Pipeline

Attractive opportunities in upstream oil & gas

The upstream oil & gas industry suffered significant setbacks in 2015 and 2016, following the collapse of crude oil prices that had begun in mid-2014. Last year marked an inflection point in the market, and although far from complete, the much-anticipated recovery can be described as a ‘good start,’ particularly for the North American market. Current projections for 2018 suggest a continuation of this positive trend.
 
Article by Matjaž Matošec, Research Manager, Resolute Research
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The upstream oil & gas opportunities for valve sales are centered on two primary types of applications: wellhead and pipeline. The former are generally governed by the API 6A Specification for Wellhead and Christmas Tree Equipment, and the latter by the API 6D Specification for Pipeline and Piping Valves.

Wellhead applications (API 6A)

Opportunities for wellhead applications are broadly projected based on the Baker Hughes Rig Count which provides a leading metric for the upstream oil & gas industry. This metric turned positive in 2017, although almost exclusively in North America (see Chart 1). A typical wellhead includes five or more valves that meet the API Specification 6A. These valves are generally of a relatively small size in the range of 1” to 4” for onshore wellheads. The valves may include an upper and lower master valve for well shutoff; a kill wing valve for introduction of various chemicals for flow enhancement, corrosion resistance, and other purposes; a production wing valve for shutoff/isolation of the wellhead from the pipeline system; a choke valve for adjustable throttling of flow from the well; and a swab valve at the top of the tree assembly for vertical access into the well bore.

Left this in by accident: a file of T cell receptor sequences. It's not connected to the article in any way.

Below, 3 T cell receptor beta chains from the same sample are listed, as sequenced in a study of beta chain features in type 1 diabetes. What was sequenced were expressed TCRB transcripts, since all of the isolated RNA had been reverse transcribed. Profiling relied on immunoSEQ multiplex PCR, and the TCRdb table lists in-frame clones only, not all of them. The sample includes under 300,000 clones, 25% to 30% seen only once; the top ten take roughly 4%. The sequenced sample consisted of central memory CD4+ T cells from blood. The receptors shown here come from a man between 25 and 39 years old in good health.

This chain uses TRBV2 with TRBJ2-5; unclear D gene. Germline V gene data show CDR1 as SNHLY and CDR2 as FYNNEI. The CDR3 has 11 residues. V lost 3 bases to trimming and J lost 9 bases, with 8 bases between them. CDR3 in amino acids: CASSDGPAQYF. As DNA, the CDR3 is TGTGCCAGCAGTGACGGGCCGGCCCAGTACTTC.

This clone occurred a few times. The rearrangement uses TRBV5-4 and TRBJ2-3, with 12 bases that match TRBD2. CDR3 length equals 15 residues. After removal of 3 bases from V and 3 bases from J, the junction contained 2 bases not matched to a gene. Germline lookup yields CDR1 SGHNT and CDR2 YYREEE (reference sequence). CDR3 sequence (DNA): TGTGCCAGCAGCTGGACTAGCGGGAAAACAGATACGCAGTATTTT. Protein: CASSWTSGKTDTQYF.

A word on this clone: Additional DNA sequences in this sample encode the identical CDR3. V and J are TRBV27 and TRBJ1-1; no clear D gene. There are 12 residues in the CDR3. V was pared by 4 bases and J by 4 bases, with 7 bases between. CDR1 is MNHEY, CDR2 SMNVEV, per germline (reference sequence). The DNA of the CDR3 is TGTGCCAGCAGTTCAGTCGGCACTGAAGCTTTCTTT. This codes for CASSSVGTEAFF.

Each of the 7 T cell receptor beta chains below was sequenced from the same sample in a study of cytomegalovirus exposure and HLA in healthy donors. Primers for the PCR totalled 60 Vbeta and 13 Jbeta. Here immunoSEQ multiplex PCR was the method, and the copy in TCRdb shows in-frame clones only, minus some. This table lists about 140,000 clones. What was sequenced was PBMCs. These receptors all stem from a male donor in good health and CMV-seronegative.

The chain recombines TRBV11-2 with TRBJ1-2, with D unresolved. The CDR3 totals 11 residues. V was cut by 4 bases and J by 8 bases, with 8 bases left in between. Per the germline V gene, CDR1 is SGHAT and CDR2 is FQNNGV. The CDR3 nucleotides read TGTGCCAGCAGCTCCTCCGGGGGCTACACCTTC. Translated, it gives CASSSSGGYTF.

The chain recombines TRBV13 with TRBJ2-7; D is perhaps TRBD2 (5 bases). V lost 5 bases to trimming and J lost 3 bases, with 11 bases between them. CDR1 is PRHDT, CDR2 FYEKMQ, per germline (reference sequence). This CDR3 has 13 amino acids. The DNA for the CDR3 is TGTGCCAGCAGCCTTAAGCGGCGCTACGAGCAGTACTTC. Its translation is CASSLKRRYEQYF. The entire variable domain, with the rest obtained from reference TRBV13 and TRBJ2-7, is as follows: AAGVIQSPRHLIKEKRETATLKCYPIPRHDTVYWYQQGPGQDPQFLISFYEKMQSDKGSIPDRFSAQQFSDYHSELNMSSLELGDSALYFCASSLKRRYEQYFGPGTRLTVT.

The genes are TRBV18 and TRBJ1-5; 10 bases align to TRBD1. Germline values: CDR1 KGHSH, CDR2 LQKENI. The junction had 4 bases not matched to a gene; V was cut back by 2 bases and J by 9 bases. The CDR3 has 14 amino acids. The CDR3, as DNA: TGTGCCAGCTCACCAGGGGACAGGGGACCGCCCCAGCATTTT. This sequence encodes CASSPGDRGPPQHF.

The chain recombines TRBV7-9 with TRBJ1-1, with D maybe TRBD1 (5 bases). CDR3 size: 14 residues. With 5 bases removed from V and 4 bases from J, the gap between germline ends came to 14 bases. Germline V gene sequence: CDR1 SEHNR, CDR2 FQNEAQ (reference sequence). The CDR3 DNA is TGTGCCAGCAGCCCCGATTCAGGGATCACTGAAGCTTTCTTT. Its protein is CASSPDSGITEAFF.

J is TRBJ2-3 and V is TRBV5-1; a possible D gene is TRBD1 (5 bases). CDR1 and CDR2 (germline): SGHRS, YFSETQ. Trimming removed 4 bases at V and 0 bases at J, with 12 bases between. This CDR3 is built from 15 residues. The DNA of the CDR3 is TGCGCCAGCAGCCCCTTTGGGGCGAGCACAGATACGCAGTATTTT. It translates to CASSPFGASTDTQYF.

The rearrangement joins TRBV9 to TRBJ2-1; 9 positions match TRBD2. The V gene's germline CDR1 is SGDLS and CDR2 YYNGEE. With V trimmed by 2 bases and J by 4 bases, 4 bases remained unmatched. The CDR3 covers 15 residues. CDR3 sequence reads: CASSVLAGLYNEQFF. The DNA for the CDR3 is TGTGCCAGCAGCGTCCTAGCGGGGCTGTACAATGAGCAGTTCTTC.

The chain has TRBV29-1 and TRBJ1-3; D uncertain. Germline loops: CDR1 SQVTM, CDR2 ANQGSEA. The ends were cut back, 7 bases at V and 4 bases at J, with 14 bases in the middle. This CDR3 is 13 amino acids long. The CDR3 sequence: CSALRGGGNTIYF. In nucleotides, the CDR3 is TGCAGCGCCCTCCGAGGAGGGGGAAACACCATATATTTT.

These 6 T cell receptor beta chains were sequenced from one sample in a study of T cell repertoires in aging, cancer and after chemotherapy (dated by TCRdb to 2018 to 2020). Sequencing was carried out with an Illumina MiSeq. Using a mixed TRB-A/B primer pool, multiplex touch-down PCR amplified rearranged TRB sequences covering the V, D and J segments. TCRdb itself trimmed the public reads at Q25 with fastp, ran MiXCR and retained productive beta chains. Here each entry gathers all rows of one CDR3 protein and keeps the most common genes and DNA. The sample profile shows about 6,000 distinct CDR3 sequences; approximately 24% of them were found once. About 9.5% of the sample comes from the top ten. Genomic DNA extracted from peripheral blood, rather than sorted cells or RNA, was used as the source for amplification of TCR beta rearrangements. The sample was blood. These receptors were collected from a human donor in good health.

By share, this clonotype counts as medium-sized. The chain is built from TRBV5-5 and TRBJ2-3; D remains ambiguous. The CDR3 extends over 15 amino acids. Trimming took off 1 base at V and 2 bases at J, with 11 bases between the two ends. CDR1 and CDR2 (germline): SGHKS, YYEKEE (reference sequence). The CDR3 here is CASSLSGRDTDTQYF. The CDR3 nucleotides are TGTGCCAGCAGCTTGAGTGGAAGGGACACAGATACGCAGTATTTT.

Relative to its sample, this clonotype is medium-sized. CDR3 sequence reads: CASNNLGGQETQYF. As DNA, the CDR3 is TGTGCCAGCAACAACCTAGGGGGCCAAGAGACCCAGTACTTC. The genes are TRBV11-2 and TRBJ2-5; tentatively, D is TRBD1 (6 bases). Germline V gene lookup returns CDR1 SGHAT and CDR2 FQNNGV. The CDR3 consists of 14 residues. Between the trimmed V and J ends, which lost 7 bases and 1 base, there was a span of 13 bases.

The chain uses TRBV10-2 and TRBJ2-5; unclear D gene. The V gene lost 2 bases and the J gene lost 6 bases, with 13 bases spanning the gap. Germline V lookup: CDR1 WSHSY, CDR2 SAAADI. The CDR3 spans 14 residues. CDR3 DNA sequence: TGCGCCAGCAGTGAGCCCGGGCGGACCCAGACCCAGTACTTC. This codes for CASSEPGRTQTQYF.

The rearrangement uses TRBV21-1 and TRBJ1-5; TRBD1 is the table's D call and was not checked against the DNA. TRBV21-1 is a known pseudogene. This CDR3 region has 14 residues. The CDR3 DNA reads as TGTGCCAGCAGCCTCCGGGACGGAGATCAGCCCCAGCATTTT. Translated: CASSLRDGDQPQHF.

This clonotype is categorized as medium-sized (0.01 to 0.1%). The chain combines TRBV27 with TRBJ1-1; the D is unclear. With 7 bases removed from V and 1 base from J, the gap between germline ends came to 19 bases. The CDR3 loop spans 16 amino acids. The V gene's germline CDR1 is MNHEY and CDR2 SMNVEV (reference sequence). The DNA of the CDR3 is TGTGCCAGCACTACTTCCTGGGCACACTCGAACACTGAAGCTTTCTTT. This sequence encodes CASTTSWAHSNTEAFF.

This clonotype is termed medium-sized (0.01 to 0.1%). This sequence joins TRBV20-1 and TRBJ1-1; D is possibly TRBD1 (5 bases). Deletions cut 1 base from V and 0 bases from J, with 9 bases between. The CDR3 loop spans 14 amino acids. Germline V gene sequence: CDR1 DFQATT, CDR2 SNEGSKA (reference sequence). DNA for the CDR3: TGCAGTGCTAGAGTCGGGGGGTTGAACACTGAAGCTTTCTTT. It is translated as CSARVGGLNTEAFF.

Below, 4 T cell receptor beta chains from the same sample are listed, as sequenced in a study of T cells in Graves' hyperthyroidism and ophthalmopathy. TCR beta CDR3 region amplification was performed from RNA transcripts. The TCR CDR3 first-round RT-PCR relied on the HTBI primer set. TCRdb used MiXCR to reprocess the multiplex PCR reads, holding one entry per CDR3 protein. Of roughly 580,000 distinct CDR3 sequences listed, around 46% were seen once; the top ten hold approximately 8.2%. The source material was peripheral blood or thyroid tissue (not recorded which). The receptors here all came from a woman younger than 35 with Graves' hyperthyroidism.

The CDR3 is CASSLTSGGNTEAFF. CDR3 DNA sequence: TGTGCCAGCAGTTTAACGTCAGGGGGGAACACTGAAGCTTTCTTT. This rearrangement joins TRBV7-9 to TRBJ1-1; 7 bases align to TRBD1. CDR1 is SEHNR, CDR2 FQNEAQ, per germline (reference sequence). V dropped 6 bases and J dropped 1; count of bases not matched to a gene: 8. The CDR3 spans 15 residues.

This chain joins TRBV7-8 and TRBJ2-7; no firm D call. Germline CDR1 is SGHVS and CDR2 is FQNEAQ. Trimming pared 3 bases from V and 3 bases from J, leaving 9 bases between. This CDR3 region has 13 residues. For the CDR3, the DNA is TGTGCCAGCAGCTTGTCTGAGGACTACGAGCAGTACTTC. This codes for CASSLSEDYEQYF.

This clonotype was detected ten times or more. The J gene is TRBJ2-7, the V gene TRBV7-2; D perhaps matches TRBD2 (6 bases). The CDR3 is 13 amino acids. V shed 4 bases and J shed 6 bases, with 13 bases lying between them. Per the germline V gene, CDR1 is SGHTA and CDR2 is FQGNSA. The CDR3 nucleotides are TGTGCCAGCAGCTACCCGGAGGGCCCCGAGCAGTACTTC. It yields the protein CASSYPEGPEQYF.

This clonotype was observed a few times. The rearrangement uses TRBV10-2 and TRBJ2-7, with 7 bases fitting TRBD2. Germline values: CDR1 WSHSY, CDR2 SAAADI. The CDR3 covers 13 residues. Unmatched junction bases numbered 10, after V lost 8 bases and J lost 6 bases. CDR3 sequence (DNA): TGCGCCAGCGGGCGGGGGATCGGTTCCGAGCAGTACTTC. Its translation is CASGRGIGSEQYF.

Valves are generally of the gate or ball type and are selected especially for tight shutoff, resistance to flow erosion, and resistance to corrosion that can be of particular concern for sour crude or sour gas products with high sulfur content. It should be noted that the foregoing discussion excludes subsea valves which are subject to far more demanding service conditions and on a delayed market recovery track because of the higher cost basis for subsea production.


" Global industrial valve and actuator sales growth in 2017 was 7.6 %. (Source: Resolute Research Valve Product Database) "


Pipeline applications (API 6D)

Pipeline applications include mainline valves (MLVs), other valves used in pumping stations for oil and compressor stations for gas, plus valves used for pig launching and receiving, and other miscellaneous applications. Mainline sectionalizing/block valves are generally installed at intervals of every 10–20 miles of pipeline, and at shorter intervals when pipelines cross streams, rivers, and roadways. Compressor stations and pumping stations are generally installed at intervals of 50 miles along the pipeline, but this may vary depending on terrain.

Pipelines may operate at various pressures, but transmission gas pipelines are typically in the 1,000–1,500 psi range, and oil pipelines in the 500–800 psi range. The pumping stations and compressor stations are designed to restore line pressures after pressure loss due to normal flow resistance through the pipe, valves, angles and other restrictions to flow. Accordingly, valves are selected to accommodate the highest pressures coming out of these stations, with an appropriate over-pressure safety margin.

The most common valves are gate valves for oil and refined-product pipelines, and ball valves for gas pipelines. Other API 6D pipeline valves include check valves for the prevention of backflow or mixing of products in a pipeline, and plug valves for special service conditions. Pipeline valves cover a broad range of sizes, ranging from 1” to 10” for gathering pipelines, 12” to 20” for lateral or regional pipelines, and 22” to 48” or larger for major cross-country transmission pipelines. All pipeline sizes are approximate but generally conform to these broad sizing segmentations.

As already mentioned, pipeline valves are generally required to conform to the API Specification 6D which, among other things, requires a full-port design matching the pipeline size to accommodate pipeline ‘pigging’. Pigging involves the passage of a plug-like instrument through the pipe for pipeline inspection and cleaning/maintenance. Pricewise, pipeline valves vary greatly, ranging from approximately USD 1,000 for small gathering-pipeline valves to over USD 100,000 per item for larger transmissionpipeline valves.